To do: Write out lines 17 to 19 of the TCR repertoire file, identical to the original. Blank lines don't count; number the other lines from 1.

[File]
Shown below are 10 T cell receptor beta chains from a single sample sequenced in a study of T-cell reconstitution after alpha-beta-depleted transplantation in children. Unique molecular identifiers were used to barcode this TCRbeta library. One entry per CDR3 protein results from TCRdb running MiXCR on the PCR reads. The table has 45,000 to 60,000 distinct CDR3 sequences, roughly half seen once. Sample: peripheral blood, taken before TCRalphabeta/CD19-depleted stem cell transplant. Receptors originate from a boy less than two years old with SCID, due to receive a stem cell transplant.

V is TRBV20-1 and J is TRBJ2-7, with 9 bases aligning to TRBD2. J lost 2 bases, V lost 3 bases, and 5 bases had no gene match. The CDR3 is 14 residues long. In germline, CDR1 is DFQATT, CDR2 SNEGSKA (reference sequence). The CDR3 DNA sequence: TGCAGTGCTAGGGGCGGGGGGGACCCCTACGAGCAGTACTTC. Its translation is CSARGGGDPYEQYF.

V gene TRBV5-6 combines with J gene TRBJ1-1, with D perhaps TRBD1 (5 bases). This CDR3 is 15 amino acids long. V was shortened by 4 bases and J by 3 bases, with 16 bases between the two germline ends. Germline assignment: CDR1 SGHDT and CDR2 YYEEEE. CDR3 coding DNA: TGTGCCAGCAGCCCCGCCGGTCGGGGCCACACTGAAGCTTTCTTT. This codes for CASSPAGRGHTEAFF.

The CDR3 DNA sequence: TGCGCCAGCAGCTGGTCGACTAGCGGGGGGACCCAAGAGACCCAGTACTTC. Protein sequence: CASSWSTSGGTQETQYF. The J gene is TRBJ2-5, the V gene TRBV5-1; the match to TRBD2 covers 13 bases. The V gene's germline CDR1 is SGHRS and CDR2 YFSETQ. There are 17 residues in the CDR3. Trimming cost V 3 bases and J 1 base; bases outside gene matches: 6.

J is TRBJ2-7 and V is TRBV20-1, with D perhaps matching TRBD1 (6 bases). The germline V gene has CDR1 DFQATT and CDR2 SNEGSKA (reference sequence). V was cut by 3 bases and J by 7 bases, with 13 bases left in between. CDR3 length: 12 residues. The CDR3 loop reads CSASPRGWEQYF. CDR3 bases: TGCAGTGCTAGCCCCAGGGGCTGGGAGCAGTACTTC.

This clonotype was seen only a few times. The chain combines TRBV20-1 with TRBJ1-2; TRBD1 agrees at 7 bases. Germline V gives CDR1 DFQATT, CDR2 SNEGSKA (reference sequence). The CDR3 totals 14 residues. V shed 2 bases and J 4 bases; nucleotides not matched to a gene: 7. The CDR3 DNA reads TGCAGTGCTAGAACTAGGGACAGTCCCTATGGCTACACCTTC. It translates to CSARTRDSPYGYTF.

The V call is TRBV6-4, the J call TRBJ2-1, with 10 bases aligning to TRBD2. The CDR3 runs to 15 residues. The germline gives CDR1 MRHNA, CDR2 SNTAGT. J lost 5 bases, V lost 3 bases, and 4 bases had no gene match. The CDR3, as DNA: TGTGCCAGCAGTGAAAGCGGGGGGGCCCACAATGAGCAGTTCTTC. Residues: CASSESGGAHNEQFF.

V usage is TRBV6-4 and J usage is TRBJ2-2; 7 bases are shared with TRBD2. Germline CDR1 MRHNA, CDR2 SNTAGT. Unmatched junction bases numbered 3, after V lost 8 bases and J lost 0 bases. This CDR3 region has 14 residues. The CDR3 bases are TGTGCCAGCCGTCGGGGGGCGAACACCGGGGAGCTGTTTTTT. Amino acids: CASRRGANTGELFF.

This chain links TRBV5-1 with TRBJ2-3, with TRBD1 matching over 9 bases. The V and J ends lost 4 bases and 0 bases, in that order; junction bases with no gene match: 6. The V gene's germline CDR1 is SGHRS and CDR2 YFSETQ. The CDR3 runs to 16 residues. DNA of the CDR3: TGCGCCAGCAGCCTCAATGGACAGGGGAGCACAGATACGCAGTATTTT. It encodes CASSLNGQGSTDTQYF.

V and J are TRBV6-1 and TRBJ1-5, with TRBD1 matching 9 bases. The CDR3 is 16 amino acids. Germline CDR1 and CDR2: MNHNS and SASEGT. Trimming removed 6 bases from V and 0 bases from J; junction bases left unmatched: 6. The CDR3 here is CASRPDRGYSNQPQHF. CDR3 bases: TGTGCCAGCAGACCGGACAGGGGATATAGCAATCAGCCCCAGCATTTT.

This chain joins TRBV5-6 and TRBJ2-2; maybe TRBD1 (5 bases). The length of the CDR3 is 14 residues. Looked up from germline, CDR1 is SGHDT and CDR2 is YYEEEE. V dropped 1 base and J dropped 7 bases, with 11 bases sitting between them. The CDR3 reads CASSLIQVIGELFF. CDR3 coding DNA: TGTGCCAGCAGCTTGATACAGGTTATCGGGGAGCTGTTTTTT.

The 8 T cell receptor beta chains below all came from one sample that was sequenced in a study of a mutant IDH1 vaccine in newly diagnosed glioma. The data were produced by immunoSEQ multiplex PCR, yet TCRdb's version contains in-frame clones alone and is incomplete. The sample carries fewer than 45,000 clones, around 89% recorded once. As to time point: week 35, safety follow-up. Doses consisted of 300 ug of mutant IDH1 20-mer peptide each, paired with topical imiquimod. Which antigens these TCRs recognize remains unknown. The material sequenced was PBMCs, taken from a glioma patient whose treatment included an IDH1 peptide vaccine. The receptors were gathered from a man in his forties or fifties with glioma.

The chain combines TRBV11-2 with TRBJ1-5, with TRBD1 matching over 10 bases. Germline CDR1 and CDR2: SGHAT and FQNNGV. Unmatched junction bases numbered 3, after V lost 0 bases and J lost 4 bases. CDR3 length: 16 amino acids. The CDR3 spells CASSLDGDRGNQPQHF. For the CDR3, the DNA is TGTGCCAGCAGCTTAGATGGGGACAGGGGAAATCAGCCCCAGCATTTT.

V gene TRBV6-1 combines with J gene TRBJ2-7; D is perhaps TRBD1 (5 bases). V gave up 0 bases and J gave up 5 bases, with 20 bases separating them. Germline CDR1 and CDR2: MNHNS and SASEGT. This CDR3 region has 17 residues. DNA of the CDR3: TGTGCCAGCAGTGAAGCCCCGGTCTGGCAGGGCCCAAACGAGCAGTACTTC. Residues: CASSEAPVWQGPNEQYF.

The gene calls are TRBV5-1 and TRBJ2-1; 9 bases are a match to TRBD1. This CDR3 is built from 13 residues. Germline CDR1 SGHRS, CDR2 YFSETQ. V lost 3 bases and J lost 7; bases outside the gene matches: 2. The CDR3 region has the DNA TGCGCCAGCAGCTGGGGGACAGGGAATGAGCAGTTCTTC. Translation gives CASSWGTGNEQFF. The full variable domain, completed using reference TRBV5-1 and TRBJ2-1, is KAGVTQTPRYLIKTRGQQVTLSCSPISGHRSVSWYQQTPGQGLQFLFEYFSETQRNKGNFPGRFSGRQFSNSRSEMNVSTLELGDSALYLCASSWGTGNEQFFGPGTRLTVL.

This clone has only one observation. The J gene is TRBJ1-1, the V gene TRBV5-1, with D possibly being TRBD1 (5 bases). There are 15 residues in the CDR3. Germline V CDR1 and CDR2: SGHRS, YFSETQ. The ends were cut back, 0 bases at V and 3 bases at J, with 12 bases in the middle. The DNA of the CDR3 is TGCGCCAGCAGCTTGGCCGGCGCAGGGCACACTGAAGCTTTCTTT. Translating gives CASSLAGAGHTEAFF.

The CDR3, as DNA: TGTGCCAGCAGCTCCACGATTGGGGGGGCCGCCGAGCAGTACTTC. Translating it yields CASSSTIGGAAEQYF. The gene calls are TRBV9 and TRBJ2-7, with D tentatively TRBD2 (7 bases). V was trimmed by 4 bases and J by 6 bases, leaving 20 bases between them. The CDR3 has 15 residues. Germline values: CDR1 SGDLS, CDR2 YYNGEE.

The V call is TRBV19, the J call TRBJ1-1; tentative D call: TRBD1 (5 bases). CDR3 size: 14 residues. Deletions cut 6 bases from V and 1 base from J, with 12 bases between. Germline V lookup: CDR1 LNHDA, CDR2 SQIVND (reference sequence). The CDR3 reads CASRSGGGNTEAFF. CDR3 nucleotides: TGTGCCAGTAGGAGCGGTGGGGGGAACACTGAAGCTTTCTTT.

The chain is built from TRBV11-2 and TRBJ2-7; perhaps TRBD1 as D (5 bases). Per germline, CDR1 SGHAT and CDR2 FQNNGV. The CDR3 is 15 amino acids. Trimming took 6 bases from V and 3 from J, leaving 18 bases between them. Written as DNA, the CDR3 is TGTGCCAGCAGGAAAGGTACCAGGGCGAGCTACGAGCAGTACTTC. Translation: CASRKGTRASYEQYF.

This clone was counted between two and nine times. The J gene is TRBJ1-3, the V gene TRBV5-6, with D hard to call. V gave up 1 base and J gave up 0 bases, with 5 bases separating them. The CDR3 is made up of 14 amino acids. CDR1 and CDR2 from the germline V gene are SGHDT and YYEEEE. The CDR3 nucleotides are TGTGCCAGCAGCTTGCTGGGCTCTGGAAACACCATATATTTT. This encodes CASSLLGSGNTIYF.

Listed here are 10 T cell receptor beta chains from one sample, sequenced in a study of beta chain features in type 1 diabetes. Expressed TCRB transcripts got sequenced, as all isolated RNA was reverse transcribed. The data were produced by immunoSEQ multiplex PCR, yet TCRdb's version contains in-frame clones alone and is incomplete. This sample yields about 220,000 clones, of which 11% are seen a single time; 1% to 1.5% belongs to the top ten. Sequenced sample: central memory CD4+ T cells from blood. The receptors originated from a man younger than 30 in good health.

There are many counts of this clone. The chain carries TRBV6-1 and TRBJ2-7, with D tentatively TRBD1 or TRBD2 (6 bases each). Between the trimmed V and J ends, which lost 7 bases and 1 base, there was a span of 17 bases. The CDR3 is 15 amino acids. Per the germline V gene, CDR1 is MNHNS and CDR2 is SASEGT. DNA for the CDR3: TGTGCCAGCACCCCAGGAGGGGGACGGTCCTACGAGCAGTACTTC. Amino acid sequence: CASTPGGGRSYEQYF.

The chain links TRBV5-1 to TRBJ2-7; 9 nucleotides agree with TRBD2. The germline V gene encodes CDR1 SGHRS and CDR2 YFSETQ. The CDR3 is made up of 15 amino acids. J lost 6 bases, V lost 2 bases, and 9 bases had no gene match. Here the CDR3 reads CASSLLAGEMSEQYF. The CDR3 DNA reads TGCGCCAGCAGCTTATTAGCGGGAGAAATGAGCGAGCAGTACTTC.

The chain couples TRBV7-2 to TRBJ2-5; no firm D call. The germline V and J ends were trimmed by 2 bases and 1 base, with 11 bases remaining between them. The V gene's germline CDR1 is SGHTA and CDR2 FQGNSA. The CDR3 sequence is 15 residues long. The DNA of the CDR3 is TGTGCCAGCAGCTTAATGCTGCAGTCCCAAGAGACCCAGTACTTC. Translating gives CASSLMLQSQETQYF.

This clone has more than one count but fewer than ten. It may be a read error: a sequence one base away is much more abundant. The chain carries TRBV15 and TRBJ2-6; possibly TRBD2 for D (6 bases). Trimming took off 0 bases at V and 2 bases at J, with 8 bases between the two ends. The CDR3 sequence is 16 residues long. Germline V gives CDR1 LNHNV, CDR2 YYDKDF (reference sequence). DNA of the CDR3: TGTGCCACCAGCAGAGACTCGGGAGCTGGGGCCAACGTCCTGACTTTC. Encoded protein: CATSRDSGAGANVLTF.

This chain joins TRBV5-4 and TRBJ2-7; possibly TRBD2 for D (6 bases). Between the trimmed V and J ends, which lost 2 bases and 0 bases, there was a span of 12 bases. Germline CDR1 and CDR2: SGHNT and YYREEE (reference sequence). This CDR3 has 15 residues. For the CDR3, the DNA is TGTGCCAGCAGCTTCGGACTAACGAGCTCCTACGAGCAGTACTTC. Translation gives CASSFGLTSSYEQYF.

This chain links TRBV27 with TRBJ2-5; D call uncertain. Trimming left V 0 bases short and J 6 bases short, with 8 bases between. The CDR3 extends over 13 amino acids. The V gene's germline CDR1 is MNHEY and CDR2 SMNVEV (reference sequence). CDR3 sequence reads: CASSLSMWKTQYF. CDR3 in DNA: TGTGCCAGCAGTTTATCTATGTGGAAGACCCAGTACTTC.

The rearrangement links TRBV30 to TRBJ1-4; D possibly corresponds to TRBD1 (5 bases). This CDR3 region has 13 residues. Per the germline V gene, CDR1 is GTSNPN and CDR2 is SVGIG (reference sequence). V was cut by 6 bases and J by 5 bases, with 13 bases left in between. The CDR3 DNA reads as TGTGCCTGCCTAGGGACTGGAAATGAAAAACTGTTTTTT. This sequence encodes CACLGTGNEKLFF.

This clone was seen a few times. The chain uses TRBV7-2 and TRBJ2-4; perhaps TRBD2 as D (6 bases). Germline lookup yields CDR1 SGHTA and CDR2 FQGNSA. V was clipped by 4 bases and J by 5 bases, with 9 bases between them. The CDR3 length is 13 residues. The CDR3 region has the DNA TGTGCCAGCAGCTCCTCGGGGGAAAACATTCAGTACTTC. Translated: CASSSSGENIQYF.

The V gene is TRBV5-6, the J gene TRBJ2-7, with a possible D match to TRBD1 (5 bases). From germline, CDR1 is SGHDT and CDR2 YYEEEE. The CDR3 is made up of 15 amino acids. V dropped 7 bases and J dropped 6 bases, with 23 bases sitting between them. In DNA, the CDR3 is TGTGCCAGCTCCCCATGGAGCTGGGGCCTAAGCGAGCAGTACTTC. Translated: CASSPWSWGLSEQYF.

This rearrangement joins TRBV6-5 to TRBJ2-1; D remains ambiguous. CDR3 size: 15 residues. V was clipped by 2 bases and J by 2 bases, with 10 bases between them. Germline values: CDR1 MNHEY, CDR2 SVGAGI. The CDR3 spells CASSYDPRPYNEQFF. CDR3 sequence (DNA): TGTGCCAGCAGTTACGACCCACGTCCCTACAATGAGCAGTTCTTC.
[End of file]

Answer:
The CDR3, as DNA: TGTGCCAGCAGCTCCACGATTGGGGGGGCCGCCGAGCAGTACTTC. Translating it yields CASSSTIGGAAEQYF. The gene calls are TRBV9 and TRBJ2-7, with D tentatively TRBD2 (7 bases). V was trimmed by 4 bases and J by 6 bases, leaving 20 bases between them. The CDR3 has 15 residues. Germline values: CDR1 SGDLS, CDR2 YYNGEE.

The V call is TRBV19, the J call TRBJ1-1; tentative D call: TRBD1 (5 bases). CDR3 size: 14 residues. Deletions cut 6 bases from V and 1 base from J, with 12 bases between. Germline V lookup: CDR1 LNHDA, CDR2 SQIVND (reference sequence). The CDR3 reads CASRSGGGNTEAFF. CDR3 nucleotides: TGTGCCAGTAGGAGCGGTGGGGGGAACACTGAAGCTTTCTTT.

The chain is built from TRBV11-2 and TRBJ2-7; perhaps TRBD1 as D (5 bases). Per germline, CDR1 SGHAT and CDR2 FQNNGV. The CDR3 is 15 amino acids. Trimming took 6 bases from V and 3 from J, leaving 18 bases between them. Written as DNA, the CDR3 is TGTGCCAGCAGGAAAGGTACCAGGGCGAGCTACGAGCAGTACTTC. Translation: CASRKGTRASYEQYF.